Real world adventures in Beth’s future would be equally exciting.
Next: October's Serendipity Newsletter!
The following day, I picked up Beth and Peggy again in a taxi. We met Brittany at Wangfuying, Beijing’s most famous shopping area. We stopped first for Starbucks coffee and tea. In the open-air market, we dared each other to eat roasted scorpions and seahorses.
No one accepted that challenge. ;-)
Next, we made our way to my favorite place in Beijing. Near a magnificent temple, Brittany filmed a video of Beth navigating a ridiculously steep ramp with help. Brittany also practiced her Mandarin with friendly locals at the Temple of Heaven and answered their questions about her friend’s injury and swimming.
It made me happy that Beth loved the serene park as much as I did.
Under the shade of gorgeous old trees, I drew Beth into a hug and smiled as she patted my back. A perfect moment. Finally free, guilt no longer clouded my view. With eyes wide open, a breathtakingly beautiful world surrounded me—not in spite of Beth’s injury but because of it.
Life wasn’t just good, it was better than before the accident.
Among the lucky ones, we gained a deeper appreciation of the connections that made our lives meaningful. I shared her smile as we left the canopy of ancient trees and moved into the sunshine.
“I could have spent all day exploring there,” Beth wrote, “but we left for lunch at a Peking Duck restaurant where I was peer-pressured into eating duck brain. It tastes like chicken, but I almost gagged from the texture.”
The most honored guests traditionally received the brain of the duck, a delicacy.
When pickled sea cucumbers followed, marine animals known for their leathery skin, Beth declined. Brittany filmed another video at the restaurant of a quad learning to use chopsticks. With no storm and no taxi problems, the day passed too quickly.
Time for the Paralympics Closing Ceremony . . .
Last week, my third Serendipity Newsletter came out. The fourth issue will be released on September 25th with a new slideshow and a new resource guide. In the meantime, more China adventures!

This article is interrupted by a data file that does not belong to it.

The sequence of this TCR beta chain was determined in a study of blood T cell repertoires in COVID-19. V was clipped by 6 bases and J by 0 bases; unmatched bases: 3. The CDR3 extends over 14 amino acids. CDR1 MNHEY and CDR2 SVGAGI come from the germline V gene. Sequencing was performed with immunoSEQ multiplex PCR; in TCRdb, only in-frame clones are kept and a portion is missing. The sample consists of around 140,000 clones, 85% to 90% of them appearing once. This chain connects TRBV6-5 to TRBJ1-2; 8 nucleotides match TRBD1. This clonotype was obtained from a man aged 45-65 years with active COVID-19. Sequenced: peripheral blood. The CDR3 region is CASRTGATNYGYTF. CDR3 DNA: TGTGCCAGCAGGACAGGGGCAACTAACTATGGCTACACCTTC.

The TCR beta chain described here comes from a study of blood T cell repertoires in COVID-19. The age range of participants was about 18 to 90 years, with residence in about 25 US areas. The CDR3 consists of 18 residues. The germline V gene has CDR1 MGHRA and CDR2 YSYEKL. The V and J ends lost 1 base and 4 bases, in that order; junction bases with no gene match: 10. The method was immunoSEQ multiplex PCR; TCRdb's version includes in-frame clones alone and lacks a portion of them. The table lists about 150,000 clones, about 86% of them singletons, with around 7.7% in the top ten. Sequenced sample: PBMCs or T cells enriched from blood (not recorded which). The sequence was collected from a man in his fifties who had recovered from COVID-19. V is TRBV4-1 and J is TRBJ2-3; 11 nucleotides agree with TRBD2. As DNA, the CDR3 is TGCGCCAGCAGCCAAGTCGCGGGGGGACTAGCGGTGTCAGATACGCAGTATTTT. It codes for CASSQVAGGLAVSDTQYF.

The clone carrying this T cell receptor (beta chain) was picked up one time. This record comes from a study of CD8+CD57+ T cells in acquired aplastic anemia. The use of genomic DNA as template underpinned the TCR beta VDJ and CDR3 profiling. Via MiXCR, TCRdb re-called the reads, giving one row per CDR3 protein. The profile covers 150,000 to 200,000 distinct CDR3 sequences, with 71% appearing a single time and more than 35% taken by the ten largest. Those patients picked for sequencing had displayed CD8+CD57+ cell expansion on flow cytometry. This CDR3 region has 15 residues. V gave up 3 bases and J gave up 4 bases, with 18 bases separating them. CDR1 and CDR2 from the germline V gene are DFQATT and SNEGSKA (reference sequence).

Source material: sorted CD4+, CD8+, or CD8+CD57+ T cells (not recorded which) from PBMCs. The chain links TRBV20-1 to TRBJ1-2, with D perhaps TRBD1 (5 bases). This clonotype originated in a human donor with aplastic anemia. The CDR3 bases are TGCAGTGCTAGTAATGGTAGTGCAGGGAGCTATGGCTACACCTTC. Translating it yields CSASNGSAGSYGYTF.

On September 16th, I picked up Peggy and Beth at the Athlete Village in a taxi to visit the Silk Market. In addition to the beautiful silk, the jewelry with real pearls was inexpensive. Next, we took a taxi to the unique hutong Matt had showed me.
At my request, Beth’s friend Brittany had called ahead and used her Mandarin language skills to make afternoon pedicure appointments for Beth and Peggy at the same salon Linda and I enjoyed in the hutong. At a teashop with glass jars of loose tea, Beth bought jasmine blossoms that bloomed in hot water.
I found inexpensive yellow and white silk flowers, intricately sewn by hand.
When we entered the salon for the pedicures, the sky suddenly dropped hard driving rain. Peggy and Beth decided to cancel the appointments and return to the Athlete Village instead.
The day turned tense as taxis full of passengers passed us by.
A few available ones refused to take us. A helpful shopkeeper translated for us with one of the taxi drivers. He said the Athlete Village was too far away. We learned that taxis stay in one area of the gigantic city.
The shopkeeper called security.
After a long wait, a police car pulled up along with a taxi to take us back. We thought our troubles had ended, but the taxi driver couldn’t find the Athlete Village, despite our Beijing maps and written directions in Mandarin provided by U.S. Paralympics. In pouring rain, the taxi dodged a multitude of bicycles, most with more than one rider on seemingly endless flower-lined streets.
We finally arrived at the Athlete Village, soaked and cold.